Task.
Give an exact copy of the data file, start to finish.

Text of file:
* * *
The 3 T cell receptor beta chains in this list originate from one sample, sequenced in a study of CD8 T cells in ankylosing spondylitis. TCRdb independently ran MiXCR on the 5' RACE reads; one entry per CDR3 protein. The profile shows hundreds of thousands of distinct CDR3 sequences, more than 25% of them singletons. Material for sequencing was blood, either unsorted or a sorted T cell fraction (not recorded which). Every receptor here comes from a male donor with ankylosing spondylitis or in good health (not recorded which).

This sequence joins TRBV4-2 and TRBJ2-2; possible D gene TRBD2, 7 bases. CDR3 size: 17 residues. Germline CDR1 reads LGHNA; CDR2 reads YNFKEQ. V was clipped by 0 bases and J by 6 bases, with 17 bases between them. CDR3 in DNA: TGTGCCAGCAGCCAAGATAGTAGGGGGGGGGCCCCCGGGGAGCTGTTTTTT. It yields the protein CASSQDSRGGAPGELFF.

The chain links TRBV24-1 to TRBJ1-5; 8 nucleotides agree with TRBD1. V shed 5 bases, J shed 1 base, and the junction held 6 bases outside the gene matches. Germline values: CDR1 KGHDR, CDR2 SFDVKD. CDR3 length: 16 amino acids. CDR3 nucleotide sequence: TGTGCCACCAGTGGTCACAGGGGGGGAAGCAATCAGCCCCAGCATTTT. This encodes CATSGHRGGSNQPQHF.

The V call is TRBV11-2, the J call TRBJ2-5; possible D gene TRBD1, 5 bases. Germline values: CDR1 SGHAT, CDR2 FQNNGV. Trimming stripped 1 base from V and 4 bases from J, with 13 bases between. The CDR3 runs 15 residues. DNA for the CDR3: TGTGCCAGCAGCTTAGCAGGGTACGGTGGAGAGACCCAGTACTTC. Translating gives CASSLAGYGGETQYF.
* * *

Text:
The 3 T cell receptor beta chains in this list originate from one sample, sequenced in a study of CD8 T cells in ankylosing spondylitis. TCRdb independently ran MiXCR on the 5' RACE reads; one entry per CDR3 protein. The profile shows hundreds of thousands of distinct CDR3 sequences, more than 25% of them singletons. Material for sequencing was blood, either unsorted or a sorted T cell fraction (not recorded which). Every receptor here comes from a male donor with ankylosing spondylitis or in good health (not recorded which).

This sequence joins TRBV4-2 and TRBJ2-2; possible D gene TRBD2, 7 bases. CDR3 size: 17 residues. Germline CDR1 reads LGHNA; CDR2 reads YNFKEQ. V was clipped by 0 bases and J by 6 bases, with 17 bases between them. CDR3 in DNA: TGTGCCAGCAGCCAAGATAGTAGGGGGGGGGCCCCCGGGGAGCTGTTTTTT. It yields the protein CASSQDSRGGAPGELFF.

The chain links TRBV24-1 to TRBJ1-5; 8 nucleotides agree with TRBD1. V shed 5 bases, J shed 1 base, and the junction held 6 bases outside the gene matches. Germline values: CDR1 KGHDR, CDR2 SFDVKD. CDR3 length: 16 amino acids. CDR3 nucleotide sequence: TGTGCCACCAGTGGTCACAGGGGGGGAAGCAATCAGCCCCAGCATTTT. This encodes CATSGHRGGSNQPQHF.

The V call is TRBV11-2, the J call TRBJ2-5; possible D gene TRBD1, 5 bases. Germline values: CDR1 SGHAT, CDR2 FQNNGV. Trimming stripped 1 base from V and 4 bases from J, with 13 bases between. The CDR3 runs 15 residues. DNA for the CDR3: TGTGCCAGCAGCTTAGCAGGGTACGGTGGAGAGACCCAGTACTTC. Translating gives CASSLAGYGGETQYF.